• 46% of landing pages are loading between 6-10 seconds, whilst Google recommends 5 seconds or less on a 3G connection.
  • Consumers think that they are more patient than they actually are. On average, 27% of people viewing websites on mobile will bounce if it doesn’t load under 3 seconds.
  • A staggering 45% of users are less likely to buy if an ecommerce store loads slowly.
  • Users would be willing to give up animations and video for a faster loading website. 
  • 11% of people will tell a friend if an ecommerce store loads slowly.

 

How to Improve Page Speed (and Prevent Google Chrome Shaming)

Luckily, despite all of the potential Google Chrome shaming that may be coming your way, there’s plenty that can be done to reduce your website page speed.

Firstly, you’re going to want to run your website through some tools which will give you a page speed report that’s personalised to your website. PageSpeed Insights or GTmetrix will be sufficient for this. Both of these tools will provide a thorough report of what’s wrong, along with recommendations on how to fix each area. You can easily pass this report to your web development agency to implement.

Here are some of the key areas to look at which should shave some seconds off your website load time:

 

Losslessly Compress Your Images

Try and minimise your image size as much as possible to improve load times. Quite often, people think this means a sacrifice of quality, but it doesn’t have to. Tools such as TinyPNG can be used to shave some size off your images with a minimal quality difference (to the human eye at least). If you use GTmetrix for your page speed analysis, you’ll be given optimised versions of your images as part of your report.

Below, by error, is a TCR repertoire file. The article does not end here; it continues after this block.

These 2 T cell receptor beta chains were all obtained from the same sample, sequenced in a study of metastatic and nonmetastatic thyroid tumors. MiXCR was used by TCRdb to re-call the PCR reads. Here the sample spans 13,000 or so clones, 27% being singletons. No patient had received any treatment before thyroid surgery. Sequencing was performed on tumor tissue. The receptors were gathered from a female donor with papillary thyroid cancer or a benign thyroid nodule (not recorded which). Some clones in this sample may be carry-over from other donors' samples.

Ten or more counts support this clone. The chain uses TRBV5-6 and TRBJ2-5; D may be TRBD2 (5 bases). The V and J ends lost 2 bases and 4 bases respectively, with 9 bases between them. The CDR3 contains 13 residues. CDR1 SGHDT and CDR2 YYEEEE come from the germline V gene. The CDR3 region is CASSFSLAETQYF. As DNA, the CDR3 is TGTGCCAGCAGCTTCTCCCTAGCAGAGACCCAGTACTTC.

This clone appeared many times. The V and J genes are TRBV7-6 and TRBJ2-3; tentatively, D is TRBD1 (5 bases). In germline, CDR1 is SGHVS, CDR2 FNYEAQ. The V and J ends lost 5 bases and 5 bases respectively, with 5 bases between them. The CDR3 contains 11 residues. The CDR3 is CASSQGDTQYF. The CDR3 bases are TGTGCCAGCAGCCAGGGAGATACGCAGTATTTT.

Serve Scaled Images

Make sure that your images are resized to the appropriate size for a user’s screen before uploading them to your site. That way you’re saving the time that your website takes to resize them in HTML or CSS.

Enable Gzip Compression

Keep your files as small as possible by shrinking them using gzip compression. 

Remove Unnecessary Plugins & Add Ons

Review the plugins that you’re currently using and decide to remove any that you aren’t making full use of. 

Minify CSS & Javascript

Ask your developers to work on minifying CSS and Javascript used through your website. This process involves removing unnecessary and redundant data without affecting how the resource is processed by the browser. You shouldn’t see any other effects other than an increase is page load time. 

Consider Using AMP (Accelerated Mobile Pages)

Where possible, you could consider using AMP pages to load your content in super quick time on mobile devices. The thought behind AMP is to create lightweight pages that are optimised for mobile rather than desktop devices, stripping them of features that dramatically slow down loading time. Read more in our latest blog: Are AMP Pages Worth It?

Use a Content Delivery Network (CDN)

Using a CDN can dramatically improve your page load time, particularly if you have a global audience visiting your website. Instead of loading your website from a server that could be on the opposite side of the world, a CDN acts as a global network of servers linked together to deliver content quickly and reliably from the nearest server.

Given the recent developments coming out of Google, it’s evident that they are willing to use everything in their power to influence page speed as much as possible. There can be no argument about that either, as the stats all point towards users wanting a slicker user experience fuelled by fast-loading web pages. Going into 2020, it will be interesting to see how marketers react in light of this news, and whether page speed optimisation moves higher up the task list. 

The question is, will you prioritise page speed or risk being caught out by Google Chrome’s slow website shaming?